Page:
14 January 2010

Reinventing Jesus (Pt. 5)

Section five is the final section of the book I've been discussing, Reinventing Jesus, and it takes a look at the accusations that Christianity and its elements are simply a relabeling of pagan religions. This is a very fascinating section, since it is one of the root issues even today among Christians who oppose a celebration of Christmas for similar reasons; a group of which I was formerly a member of.

Why should we consider the stories of Osiris, Dionysus, Adonis, Attis, Mithras, and other Pagan Mystery saviors as fables, yet come across essentially the same story told in a Jewish context and believe it to be the biography of a carpenter from Bethlehem? ... Jesus was a Pagan god...and Christianity was a heretical product of Paganism!
- Timothy Freke and Peter Gandy,
The Jesus Mysteries, 9

Nothing in Christianity is original.
- Dan Brown, The Da Vinci Code, 232

The traditional history of Christianity cannot convincingly explain why the Jesus story is so similar to ancient Pagan myths.
- Timothy Freke and Peter Gandy
The Laughing Jesus, 61

11 January 2010

Reinventing Jesus (Pt. 4)

If we take away all the miraculous events surrounding the story of Jesus to reveal a human, we would certainly find no one who could have garnered huge crowds around him because of his preaching. And the fact is that this crowd-drawing preacher finds his place in "history" only in the New Testament, completely overlooked by the dozens of historians of his day, an era considered one of the best documented in history.
- Acharya S,
The Christ Conspiracy, 100
Continuing on in section four of the book Reinventing Jesus that we have been discussing, they look at the evidence for Jesus in history, from sources outside of the New Testament writings.

Comments like those of Archarya S that imply that Jesus never existed because he is not mentioned outside the New Testament are remarkable for their bluster. This would be an interesting topic to pursue fully, but our goals are more focused. (pg 195-196)

It is a remarkable thing that we have any statements about Jesus by non-Christian writers. After all, he was a Jewish carpenter who spent most of his time on the shores of the Sea of Galilee, occasionally journeying to Jerusalem with his disciples. What's more, writers in the Roman Empire were typically upper-class men who looked down on Eastern religions and gazed back on Rome's celebrated past. So why would they ever pay attention to a Nazarene who founded a religion embraced by the lowest rungs of society? Simply put, be couldn't be ignored. (pg. 196)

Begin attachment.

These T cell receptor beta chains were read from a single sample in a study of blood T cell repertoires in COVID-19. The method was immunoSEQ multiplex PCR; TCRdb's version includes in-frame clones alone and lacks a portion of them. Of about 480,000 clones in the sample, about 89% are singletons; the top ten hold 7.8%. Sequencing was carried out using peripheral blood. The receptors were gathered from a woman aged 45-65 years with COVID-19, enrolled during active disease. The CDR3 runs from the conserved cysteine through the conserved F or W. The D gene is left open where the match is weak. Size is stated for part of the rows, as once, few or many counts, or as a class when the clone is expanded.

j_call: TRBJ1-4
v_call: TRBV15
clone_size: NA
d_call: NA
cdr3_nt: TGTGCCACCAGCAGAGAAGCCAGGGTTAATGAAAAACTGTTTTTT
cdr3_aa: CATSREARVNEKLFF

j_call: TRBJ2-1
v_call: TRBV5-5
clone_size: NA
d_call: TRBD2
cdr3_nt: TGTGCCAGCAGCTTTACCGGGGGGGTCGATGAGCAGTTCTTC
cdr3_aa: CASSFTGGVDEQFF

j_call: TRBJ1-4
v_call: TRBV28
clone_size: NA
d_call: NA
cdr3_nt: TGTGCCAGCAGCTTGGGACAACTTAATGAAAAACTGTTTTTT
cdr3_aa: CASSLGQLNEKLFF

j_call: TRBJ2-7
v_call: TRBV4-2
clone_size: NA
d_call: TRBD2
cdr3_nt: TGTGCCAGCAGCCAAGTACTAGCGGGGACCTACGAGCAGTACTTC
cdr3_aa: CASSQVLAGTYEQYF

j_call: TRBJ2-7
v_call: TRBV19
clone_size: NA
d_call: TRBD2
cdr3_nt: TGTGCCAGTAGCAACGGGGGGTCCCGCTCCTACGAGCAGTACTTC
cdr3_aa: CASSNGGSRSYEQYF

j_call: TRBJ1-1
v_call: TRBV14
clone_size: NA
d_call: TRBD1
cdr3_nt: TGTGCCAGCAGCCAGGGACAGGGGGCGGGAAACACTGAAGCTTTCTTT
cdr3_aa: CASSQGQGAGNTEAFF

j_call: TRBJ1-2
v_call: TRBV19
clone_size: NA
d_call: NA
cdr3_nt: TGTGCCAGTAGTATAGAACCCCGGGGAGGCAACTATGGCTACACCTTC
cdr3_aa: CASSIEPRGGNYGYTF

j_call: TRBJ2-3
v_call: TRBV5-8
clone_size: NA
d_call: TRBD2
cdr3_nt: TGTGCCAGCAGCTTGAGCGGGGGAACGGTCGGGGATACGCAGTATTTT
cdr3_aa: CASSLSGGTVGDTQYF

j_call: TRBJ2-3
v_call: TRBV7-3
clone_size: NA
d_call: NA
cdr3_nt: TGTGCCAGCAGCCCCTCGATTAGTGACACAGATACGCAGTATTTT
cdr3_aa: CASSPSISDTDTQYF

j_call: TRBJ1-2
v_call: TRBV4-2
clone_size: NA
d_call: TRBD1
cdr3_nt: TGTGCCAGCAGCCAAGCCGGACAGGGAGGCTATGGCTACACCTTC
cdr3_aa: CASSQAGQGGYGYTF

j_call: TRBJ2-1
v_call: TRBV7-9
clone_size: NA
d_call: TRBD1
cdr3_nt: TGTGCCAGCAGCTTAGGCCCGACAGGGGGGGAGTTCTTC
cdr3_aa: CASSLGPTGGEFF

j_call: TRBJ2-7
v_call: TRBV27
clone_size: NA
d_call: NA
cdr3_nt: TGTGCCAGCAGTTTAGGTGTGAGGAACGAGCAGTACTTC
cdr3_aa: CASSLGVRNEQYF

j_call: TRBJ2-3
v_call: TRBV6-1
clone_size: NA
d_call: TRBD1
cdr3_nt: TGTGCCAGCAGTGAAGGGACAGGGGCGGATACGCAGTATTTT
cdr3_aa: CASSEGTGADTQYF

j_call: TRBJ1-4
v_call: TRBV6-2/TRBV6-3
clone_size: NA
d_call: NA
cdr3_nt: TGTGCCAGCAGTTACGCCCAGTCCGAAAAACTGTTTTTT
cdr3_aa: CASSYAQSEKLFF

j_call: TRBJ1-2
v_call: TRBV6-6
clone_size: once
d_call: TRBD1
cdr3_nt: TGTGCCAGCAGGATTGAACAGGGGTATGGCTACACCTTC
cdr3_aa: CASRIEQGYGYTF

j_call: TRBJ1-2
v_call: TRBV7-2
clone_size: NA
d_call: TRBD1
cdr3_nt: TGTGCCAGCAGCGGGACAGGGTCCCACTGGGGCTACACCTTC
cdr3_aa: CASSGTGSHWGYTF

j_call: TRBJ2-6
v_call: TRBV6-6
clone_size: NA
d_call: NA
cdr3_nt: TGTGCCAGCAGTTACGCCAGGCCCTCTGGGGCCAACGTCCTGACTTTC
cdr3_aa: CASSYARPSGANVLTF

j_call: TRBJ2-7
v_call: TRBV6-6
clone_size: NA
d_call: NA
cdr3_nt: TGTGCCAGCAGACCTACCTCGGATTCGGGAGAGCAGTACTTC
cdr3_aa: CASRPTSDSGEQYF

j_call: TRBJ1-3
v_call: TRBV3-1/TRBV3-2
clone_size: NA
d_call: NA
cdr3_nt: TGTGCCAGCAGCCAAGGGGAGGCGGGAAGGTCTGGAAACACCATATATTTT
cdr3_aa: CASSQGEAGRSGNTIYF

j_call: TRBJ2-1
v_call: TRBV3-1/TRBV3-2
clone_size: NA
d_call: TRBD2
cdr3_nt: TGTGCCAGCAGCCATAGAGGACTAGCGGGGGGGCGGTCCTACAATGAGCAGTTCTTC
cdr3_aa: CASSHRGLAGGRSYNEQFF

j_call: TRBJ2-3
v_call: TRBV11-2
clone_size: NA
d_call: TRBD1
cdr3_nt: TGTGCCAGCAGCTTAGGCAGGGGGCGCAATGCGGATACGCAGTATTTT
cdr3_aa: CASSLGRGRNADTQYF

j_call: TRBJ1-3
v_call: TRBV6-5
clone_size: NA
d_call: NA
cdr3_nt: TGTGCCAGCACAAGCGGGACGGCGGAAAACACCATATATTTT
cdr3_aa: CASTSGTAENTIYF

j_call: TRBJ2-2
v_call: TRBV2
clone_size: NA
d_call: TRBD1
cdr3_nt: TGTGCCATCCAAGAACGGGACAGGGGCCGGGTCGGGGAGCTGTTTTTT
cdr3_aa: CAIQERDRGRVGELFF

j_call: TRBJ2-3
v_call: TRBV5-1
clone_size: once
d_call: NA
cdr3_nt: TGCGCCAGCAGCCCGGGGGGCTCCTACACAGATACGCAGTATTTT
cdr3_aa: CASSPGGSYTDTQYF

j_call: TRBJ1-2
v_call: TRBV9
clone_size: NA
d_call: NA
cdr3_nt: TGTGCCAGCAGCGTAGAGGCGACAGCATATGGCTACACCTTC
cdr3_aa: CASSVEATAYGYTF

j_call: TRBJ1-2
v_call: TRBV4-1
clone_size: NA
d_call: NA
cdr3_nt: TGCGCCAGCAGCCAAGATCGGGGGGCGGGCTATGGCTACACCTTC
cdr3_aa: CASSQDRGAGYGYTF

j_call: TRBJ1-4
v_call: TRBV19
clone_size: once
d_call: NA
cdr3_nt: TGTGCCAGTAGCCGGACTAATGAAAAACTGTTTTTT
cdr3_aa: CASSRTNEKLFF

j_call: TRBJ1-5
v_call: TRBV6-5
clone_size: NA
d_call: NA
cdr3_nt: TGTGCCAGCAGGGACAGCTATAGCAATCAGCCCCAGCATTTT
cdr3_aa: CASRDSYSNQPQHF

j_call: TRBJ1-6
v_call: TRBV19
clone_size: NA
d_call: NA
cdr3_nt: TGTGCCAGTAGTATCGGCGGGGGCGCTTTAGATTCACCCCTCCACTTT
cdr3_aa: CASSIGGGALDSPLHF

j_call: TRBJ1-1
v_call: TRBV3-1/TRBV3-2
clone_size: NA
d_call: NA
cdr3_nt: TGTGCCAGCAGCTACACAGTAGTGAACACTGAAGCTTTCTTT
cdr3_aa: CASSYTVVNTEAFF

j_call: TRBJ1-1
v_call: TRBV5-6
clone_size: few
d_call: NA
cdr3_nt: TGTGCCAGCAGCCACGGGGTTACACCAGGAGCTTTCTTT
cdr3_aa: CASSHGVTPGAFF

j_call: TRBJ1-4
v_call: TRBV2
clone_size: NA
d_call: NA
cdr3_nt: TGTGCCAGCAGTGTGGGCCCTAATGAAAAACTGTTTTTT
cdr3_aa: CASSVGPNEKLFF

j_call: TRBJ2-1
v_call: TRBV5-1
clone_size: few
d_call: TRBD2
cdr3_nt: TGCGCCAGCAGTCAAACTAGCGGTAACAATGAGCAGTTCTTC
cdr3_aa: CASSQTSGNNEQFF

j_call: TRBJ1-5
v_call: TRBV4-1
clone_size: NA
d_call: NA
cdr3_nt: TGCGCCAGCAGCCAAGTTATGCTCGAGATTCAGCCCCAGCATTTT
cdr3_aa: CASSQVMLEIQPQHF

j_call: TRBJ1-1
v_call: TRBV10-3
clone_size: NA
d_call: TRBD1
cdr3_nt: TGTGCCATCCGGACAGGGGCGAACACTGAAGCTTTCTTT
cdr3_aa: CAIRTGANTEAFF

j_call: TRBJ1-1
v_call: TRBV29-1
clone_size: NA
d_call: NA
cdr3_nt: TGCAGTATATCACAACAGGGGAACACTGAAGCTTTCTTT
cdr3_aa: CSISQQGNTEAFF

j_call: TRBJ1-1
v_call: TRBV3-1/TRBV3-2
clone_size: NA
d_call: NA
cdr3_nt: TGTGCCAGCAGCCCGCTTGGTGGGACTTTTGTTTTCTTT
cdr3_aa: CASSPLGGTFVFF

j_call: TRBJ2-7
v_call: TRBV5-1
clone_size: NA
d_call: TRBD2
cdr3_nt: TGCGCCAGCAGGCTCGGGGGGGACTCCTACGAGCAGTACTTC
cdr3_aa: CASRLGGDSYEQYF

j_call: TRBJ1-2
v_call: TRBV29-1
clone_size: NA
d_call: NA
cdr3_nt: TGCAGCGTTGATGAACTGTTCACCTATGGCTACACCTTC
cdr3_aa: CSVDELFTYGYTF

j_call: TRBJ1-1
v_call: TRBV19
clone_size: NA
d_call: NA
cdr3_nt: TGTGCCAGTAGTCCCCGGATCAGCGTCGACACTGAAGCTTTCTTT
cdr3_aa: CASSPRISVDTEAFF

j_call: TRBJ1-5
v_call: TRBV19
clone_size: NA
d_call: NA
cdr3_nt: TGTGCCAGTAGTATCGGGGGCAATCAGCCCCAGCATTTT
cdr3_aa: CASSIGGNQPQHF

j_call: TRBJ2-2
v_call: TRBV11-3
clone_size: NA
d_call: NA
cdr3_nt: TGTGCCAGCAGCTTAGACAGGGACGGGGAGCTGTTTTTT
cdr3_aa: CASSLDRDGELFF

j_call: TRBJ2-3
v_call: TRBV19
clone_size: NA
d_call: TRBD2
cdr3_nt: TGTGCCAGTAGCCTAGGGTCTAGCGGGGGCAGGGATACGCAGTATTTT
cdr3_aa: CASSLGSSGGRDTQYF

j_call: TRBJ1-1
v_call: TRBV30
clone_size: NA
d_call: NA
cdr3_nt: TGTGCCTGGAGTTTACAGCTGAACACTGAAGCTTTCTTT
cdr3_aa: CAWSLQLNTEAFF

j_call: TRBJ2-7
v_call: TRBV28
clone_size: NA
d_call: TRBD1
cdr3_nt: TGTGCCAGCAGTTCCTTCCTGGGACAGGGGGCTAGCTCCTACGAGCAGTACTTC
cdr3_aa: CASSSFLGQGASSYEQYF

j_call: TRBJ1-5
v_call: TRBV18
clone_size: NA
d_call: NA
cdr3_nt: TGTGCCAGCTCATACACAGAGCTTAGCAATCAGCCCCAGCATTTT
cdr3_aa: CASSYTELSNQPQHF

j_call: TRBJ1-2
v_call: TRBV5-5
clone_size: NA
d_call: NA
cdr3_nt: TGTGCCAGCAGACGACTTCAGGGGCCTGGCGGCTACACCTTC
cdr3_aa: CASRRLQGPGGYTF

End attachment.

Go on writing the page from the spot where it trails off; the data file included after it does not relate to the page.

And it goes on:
04 January 2010

Reinventing Jesus (Pt. 3)

The holiday weekend allowed me to catch up on a bit more reading than usual, so I was able to finish this book I have been discussing, Reinventing Jesus. Picking up with part four of the book, this section deals with the divinity of Jesus. Some of these modern writers like to claim that Jesus was only "declared" diving centuries after his death at the council of Nicaea. I found this, as well as section five to be probably the highlight of this whole book, as far as things I really wanted to know more about. OK, so I think I could probably say the same thing about part three. Actually, this whole book has been a fascinating read, and I highly recommend it.

Jesus' establishment as "the Son of God" was officially proposed and voted on by the Council of Nicaea.
- Dan Brown
The Da Vinci Code, 233
There is nothing recorded in the Gospels showing that Jesus clearly affirmed his own divinity.
-Shabir Ally
Muslim apologist on PAX's Faith Under Fire program
November 27, 2004